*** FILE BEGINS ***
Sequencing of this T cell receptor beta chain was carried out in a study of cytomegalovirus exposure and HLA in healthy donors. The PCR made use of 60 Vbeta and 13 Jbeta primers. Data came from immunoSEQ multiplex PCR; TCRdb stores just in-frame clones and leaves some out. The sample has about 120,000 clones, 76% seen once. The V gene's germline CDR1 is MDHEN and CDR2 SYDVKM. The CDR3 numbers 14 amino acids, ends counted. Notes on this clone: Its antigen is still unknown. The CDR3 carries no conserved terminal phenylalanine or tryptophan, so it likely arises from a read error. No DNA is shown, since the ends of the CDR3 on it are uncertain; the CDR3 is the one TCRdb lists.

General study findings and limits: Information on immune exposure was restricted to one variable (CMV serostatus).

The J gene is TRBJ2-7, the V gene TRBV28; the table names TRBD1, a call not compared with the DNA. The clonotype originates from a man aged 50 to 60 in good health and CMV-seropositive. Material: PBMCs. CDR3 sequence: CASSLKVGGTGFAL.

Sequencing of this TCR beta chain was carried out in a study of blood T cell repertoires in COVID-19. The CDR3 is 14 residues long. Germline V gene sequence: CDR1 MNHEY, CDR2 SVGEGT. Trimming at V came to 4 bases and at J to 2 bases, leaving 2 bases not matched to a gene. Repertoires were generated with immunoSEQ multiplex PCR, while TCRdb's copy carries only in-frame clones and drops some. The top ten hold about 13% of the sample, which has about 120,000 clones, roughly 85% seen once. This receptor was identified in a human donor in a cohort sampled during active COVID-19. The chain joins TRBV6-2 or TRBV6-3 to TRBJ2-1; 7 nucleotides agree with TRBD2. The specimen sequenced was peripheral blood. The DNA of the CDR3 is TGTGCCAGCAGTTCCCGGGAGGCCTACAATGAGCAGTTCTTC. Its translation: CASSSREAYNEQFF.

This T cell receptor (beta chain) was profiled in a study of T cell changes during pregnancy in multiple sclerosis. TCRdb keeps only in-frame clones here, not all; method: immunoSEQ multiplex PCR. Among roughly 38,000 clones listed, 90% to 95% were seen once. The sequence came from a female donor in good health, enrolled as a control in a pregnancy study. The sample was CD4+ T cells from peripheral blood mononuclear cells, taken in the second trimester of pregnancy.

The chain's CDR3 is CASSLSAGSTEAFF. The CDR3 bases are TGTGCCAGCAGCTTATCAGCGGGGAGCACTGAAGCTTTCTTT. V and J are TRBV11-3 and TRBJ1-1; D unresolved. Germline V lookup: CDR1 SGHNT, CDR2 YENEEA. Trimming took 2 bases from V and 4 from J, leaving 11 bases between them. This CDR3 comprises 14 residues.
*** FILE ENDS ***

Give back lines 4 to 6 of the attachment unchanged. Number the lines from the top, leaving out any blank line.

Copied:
Sequencing of this TCR beta chain was carried out in a study of blood T cell repertoires in COVID-19. The CDR3 is 14 residues long. Germline V gene sequence: CDR1 MNHEY, CDR2 SVGEGT. Trimming at V came to 4 bases and at J to 2 bases, leaving 2 bases not matched to a gene. Repertoires were generated with immunoSEQ multiplex PCR, while TCRdb's copy carries only in-frame clones and drops some. The top ten hold about 13% of the sample, which has about 120,000 clones, roughly 85% seen once. This receptor was identified in a human donor in a cohort sampled during active COVID-19. The chain joins TRBV6-2 or TRBV6-3 to TRBJ2-1; 7 nucleotides agree with TRBD2. The specimen sequenced was peripheral blood. The DNA of the CDR3 is TGTGCCAGCAGTTCCCGGGAGGCCTACAATGAGCAGTTCTTC. Its translation: CASSSREAYNEQFF.

This T cell receptor (beta chain) was profiled in a study of T cell changes during pregnancy in multiple sclerosis. TCRdb keeps only in-frame clones here, not all; method: immunoSEQ multiplex PCR. Among roughly 38,000 clones listed, 90% to 95% were seen once. The sequence came from a female donor in good health, enrolled as a control in a pregnancy study. The sample was CD4+ T cells from peripheral blood mononuclear cells, taken in the second trimester of pregnancy.

The chain's CDR3 is CASSLSAGSTEAFF. The CDR3 bases are TGTGCCAGCAGCTTATCAGCGGGGAGCACTGAAGCTTTCTTT. V and J are TRBV11-3 and TRBJ1-1; D unresolved. Germline V lookup: CDR1 SGHNT, CDR2 YENEEA. Trimming took 2 bases from V and 4 from J, leaving 11 bases between them. This CDR3 comprises 14 residues.